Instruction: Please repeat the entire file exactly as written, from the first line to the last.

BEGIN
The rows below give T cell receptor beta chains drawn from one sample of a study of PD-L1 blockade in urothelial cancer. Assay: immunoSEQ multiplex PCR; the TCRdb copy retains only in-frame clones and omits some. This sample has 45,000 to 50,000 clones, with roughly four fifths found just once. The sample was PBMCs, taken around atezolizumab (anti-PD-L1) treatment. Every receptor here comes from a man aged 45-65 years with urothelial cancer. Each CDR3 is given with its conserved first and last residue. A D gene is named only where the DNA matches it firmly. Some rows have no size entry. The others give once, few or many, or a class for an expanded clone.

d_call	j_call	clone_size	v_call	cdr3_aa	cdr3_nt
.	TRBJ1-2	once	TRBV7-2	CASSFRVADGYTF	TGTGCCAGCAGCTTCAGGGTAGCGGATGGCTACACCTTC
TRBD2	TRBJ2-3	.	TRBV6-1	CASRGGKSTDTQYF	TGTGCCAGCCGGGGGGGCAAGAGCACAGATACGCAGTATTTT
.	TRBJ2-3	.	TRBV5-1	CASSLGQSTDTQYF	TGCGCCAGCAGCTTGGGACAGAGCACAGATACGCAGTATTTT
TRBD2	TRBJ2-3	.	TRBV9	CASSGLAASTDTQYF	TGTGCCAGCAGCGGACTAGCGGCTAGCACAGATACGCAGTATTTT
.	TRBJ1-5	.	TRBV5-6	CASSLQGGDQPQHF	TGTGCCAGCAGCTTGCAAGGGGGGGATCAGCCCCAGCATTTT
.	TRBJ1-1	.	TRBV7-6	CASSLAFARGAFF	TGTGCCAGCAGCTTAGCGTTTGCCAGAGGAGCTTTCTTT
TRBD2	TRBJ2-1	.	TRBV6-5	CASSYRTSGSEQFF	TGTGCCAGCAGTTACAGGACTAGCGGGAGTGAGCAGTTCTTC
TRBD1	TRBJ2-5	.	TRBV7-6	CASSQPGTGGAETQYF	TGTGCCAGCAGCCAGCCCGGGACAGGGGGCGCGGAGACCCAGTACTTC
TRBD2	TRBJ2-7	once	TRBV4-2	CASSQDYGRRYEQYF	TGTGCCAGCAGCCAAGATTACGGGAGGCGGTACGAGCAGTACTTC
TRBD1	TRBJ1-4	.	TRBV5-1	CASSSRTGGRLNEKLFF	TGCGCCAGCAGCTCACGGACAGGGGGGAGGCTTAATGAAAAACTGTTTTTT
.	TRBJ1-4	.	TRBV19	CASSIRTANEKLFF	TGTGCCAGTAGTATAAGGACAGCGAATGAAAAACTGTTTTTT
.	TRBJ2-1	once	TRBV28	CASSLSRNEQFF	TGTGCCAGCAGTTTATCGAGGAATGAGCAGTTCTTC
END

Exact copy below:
The rows below give T cell receptor beta chains drawn from one sample of a study of PD-L1 blockade in urothelial cancer. Assay: immunoSEQ multiplex PCR; the TCRdb copy retains only in-frame clones and omits some. This sample has 45,000 to 50,000 clones, with roughly four fifths found just once. The sample was PBMCs, taken around atezolizumab (anti-PD-L1) treatment. Every receptor here comes from a man aged 45-65 years with urothelial cancer. Each CDR3 is given with its conserved first and last residue. A D gene is named only where the DNA matches it firmly. Some rows have no size entry. The others give once, few or many, or a class for an expanded clone.

d_call	j_call	clone_size	v_call	cdr3_aa	cdr3_nt
.	TRBJ1-2	once	TRBV7-2	CASSFRVADGYTF	TGTGCCAGCAGCTTCAGGGTAGCGGATGGCTACACCTTC
TRBD2	TRBJ2-3	.	TRBV6-1	CASRGGKSTDTQYF	TGTGCCAGCCGGGGGGGCAAGAGCACAGATACGCAGTATTTT
.	TRBJ2-3	.	TRBV5-1	CASSLGQSTDTQYF	TGCGCCAGCAGCTTGGGACAGAGCACAGATACGCAGTATTTT
TRBD2	TRBJ2-3	.	TRBV9	CASSGLAASTDTQYF	TGTGCCAGCAGCGGACTAGCGGCTAGCACAGATACGCAGTATTTT
.	TRBJ1-5	.	TRBV5-6	CASSLQGGDQPQHF	TGTGCCAGCAGCTTGCAAGGGGGGGATCAGCCCCAGCATTTT
.	TRBJ1-1	.	TRBV7-6	CASSLAFARGAFF	TGTGCCAGCAGCTTAGCGTTTGCCAGAGGAGCTTTCTTT
TRBD2	TRBJ2-1	.	TRBV6-5	CASSYRTSGSEQFF	TGTGCCAGCAGTTACAGGACTAGCGGGAGTGAGCAGTTCTTC
TRBD1	TRBJ2-5	.	TRBV7-6	CASSQPGTGGAETQYF	TGTGCCAGCAGCCAGCCCGGGACAGGGGGCGCGGAGACCCAGTACTTC
TRBD2	TRBJ2-7	once	TRBV4-2	CASSQDYGRRYEQYF	TGTGCCAGCAGCCAAGATTACGGGAGGCGGTACGAGCAGTACTTC
TRBD1	TRBJ1-4	.	TRBV5-1	CASSSRTGGRLNEKLFF	TGCGCCAGCAGCTCACGGACAGGGGGGAGGCTTAATGAAAAACTGTTTTTT
.	TRBJ1-4	.	TRBV19	CASSIRTANEKLFF	TGTGCCAGTAGTATAAGGACAGCGAATGAAAAACTGTTTTTT
.	TRBJ2-1	once	TRBV28	CASSLSRNEQFF	TGTGCCAGCAGTTTATCGAGGAATGAGCAGTTCTTC